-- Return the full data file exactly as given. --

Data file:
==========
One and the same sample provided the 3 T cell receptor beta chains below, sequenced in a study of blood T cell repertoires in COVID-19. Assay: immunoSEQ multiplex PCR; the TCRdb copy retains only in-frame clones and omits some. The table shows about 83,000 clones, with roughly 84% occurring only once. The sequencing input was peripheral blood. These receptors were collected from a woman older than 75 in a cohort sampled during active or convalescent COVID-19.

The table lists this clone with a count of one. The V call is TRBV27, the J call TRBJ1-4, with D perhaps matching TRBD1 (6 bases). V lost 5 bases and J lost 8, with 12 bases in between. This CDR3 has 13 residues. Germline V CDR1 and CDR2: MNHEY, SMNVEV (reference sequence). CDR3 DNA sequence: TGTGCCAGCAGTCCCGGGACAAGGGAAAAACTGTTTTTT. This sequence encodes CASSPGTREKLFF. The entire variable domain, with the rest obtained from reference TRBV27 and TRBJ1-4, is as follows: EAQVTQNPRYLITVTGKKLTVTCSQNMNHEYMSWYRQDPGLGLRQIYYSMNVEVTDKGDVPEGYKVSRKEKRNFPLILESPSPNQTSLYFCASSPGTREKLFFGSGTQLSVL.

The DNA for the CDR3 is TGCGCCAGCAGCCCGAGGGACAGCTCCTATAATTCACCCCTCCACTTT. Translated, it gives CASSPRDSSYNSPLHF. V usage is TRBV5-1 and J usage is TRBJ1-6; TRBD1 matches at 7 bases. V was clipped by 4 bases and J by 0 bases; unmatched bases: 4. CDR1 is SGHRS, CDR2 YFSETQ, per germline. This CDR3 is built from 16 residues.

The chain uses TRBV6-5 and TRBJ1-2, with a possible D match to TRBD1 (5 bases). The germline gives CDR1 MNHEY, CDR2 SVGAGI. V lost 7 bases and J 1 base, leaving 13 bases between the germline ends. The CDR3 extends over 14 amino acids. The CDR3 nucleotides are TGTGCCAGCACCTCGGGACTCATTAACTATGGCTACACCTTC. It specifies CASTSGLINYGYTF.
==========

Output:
One and the same sample provided the 3 T cell receptor beta chains below, sequenced in a study of blood T cell repertoires in COVID-19. Assay: immunoSEQ multiplex PCR; the TCRdb copy retains only in-frame clones and omits some. The table shows about 83,000 clones, with roughly 84% occurring only once. The sequencing input was peripheral blood. These receptors were collected from a woman older than 75 in a cohort sampled during active or convalescent COVID-19.

The table lists this clone with a count of one. The V call is TRBV27, the J call TRBJ1-4, with D perhaps matching TRBD1 (6 bases). V lost 5 bases and J lost 8, with 12 bases in between. This CDR3 has 13 residues. Germline V CDR1 and CDR2: MNHEY, SMNVEV (reference sequence). CDR3 DNA sequence: TGTGCCAGCAGTCCCGGGACAAGGGAAAAACTGTTTTTT. This sequence encodes CASSPGTREKLFF. The entire variable domain, with the rest obtained from reference TRBV27 and TRBJ1-4, is as follows: EAQVTQNPRYLITVTGKKLTVTCSQNMNHEYMSWYRQDPGLGLRQIYYSMNVEVTDKGDVPEGYKVSRKEKRNFPLILESPSPNQTSLYFCASSPGTREKLFFGSGTQLSVL.

The DNA for the CDR3 is TGCGCCAGCAGCCCGAGGGACAGCTCCTATAATTCACCCCTCCACTTT. Translated, it gives CASSPRDSSYNSPLHF. V usage is TRBV5-1 and J usage is TRBJ1-6; TRBD1 matches at 7 bases. V was clipped by 4 bases and J by 0 bases; unmatched bases: 4. CDR1 is SGHRS, CDR2 YFSETQ, per germline. This CDR3 is built from 16 residues.

The chain uses TRBV6-5 and TRBJ1-2, with a possible D match to TRBD1 (5 bases). The germline gives CDR1 MNHEY, CDR2 SVGAGI. V lost 7 bases and J 1 base, leaving 13 bases between the germline ends. The CDR3 extends over 14 amino acids. The CDR3 nucleotides are TGTGCCAGCACCTCGGGACTCATTAACTATGGCTACACCTTC. It specifies CASTSGLINYGYTF.